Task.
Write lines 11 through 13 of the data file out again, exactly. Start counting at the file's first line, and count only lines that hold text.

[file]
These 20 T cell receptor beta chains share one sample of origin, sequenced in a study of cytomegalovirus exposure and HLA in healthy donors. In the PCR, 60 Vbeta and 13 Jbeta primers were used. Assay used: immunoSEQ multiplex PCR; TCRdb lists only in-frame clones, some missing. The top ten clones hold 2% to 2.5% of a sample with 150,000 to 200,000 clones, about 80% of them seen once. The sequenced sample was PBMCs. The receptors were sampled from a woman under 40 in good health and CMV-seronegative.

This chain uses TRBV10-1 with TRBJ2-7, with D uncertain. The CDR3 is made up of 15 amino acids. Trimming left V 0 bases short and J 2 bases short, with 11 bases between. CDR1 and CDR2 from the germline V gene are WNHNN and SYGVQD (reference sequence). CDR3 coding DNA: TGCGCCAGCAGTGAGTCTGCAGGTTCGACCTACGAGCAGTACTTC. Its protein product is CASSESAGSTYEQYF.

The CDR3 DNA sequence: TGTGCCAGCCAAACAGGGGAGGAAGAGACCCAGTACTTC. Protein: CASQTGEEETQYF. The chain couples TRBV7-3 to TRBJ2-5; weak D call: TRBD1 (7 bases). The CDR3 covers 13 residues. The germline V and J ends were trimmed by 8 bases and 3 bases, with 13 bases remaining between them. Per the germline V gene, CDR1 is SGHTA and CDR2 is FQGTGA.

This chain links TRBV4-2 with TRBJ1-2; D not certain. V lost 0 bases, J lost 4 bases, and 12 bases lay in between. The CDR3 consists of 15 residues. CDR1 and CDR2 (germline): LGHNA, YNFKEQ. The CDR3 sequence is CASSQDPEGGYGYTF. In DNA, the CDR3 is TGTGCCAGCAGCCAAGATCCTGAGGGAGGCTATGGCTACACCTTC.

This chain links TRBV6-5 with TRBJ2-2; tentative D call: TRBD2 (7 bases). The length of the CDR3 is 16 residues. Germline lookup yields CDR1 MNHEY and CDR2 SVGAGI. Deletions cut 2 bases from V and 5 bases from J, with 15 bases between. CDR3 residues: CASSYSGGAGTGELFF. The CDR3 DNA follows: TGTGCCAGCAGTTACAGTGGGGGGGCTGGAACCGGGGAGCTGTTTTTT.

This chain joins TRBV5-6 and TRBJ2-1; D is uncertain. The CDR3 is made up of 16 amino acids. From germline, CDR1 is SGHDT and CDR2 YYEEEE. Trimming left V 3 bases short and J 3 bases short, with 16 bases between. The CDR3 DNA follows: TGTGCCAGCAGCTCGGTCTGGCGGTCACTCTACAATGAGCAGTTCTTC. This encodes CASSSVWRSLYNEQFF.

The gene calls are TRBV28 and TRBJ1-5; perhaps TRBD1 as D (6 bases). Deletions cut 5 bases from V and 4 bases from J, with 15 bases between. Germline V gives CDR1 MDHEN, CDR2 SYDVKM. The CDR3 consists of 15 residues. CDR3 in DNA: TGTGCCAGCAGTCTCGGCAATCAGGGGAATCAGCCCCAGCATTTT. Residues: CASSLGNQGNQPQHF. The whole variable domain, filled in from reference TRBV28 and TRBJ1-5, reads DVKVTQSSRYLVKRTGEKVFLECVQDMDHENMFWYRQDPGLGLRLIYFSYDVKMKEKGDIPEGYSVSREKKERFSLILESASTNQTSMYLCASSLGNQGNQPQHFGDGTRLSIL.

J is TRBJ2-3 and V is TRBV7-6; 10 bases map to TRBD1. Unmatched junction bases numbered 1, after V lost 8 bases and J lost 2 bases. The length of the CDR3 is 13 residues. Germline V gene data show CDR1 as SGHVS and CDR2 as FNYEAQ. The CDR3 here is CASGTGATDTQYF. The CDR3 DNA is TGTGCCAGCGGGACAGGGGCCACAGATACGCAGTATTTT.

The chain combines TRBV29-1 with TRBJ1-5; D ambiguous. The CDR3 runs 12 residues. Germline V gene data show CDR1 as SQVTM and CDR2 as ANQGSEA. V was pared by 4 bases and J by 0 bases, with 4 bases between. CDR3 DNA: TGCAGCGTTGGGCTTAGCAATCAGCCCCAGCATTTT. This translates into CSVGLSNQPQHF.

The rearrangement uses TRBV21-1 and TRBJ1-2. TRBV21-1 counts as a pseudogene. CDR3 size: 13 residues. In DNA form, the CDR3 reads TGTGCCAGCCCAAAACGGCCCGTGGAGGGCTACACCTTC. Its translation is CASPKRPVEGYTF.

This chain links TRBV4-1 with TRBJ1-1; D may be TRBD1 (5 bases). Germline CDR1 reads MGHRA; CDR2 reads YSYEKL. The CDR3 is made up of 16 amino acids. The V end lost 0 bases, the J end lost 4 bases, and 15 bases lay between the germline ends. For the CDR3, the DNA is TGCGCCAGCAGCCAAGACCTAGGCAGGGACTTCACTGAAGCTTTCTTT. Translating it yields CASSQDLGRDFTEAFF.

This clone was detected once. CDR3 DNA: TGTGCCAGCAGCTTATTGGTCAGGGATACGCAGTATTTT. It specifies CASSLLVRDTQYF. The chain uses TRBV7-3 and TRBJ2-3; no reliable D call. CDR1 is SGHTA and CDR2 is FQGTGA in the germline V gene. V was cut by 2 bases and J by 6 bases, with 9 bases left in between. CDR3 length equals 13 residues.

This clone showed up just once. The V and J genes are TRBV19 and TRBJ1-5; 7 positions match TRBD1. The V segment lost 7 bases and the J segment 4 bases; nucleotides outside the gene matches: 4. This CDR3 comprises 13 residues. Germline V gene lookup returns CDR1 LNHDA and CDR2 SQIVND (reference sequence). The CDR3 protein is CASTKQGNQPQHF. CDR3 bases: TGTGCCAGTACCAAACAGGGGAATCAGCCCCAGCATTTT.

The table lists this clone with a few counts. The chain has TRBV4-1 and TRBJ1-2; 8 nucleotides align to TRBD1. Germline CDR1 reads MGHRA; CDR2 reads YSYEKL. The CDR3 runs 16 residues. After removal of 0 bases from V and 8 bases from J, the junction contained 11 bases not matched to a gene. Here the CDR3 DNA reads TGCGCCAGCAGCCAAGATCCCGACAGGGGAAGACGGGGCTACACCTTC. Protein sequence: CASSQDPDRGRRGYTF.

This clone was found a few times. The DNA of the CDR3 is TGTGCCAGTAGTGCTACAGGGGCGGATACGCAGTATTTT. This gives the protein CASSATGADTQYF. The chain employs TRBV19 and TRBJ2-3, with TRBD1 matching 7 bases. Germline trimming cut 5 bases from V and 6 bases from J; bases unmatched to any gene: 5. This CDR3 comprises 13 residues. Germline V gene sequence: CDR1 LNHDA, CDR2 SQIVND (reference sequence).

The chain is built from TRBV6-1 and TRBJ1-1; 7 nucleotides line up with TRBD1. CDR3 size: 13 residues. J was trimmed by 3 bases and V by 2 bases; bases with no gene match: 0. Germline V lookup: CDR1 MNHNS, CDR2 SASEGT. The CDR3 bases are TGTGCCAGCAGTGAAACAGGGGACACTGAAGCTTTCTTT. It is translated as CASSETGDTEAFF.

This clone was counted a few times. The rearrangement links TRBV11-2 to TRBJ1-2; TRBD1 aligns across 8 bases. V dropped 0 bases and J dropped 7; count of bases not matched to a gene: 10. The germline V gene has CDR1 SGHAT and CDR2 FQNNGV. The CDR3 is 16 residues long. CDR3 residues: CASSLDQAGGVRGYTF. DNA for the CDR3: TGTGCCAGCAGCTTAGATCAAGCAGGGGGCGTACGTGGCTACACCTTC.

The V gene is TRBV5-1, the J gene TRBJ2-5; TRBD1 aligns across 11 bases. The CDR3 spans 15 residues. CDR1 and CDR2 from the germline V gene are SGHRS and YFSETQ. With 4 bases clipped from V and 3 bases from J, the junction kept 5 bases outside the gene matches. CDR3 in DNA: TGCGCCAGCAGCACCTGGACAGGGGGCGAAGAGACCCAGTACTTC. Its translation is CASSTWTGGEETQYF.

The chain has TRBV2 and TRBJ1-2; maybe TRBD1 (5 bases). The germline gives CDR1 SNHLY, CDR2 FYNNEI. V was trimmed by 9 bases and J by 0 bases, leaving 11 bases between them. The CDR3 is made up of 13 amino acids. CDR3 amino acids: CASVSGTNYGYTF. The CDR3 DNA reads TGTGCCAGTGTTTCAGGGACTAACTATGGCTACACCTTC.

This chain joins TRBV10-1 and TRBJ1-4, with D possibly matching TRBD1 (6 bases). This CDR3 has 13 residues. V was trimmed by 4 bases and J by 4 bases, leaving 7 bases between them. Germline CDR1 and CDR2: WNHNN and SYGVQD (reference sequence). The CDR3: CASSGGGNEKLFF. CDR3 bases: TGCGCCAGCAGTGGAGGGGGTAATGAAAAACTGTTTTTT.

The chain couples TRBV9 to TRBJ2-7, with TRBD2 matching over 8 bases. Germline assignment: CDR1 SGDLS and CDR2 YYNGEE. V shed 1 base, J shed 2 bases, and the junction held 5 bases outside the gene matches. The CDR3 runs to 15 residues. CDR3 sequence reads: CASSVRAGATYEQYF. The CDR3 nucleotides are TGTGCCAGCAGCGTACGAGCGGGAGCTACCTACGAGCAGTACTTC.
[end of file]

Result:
This chain links TRBV4-1 with TRBJ1-1; D may be TRBD1 (5 bases). Germline CDR1 reads MGHRA; CDR2 reads YSYEKL. The CDR3 is made up of 16 amino acids. The V end lost 0 bases, the J end lost 4 bases, and 15 bases lay between the germline ends. For the CDR3, the DNA is TGCGCCAGCAGCCAAGACCTAGGCAGGGACTTCACTGAAGCTTTCTTT. Translating it yields CASSQDLGRDFTEAFF.

This clone was detected once. CDR3 DNA: TGTGCCAGCAGCTTATTGGTCAGGGATACGCAGTATTTT. It specifies CASSLLVRDTQYF. The chain uses TRBV7-3 and TRBJ2-3; no reliable D call. CDR1 is SGHTA and CDR2 is FQGTGA in the germline V gene. V was cut by 2 bases and J by 6 bases, with 9 bases left in between. CDR3 length equals 13 residues.

This clone showed up just once. The V and J genes are TRBV19 and TRBJ1-5; 7 positions match TRBD1. The V segment lost 7 bases and the J segment 4 bases; nucleotides outside the gene matches: 4. This CDR3 comprises 13 residues. Germline V gene lookup returns CDR1 LNHDA and CDR2 SQIVND (reference sequence). The CDR3 protein is CASTKQGNQPQHF. CDR3 bases: TGTGCCAGTACCAAACAGGGGAATCAGCCCCAGCATTTT.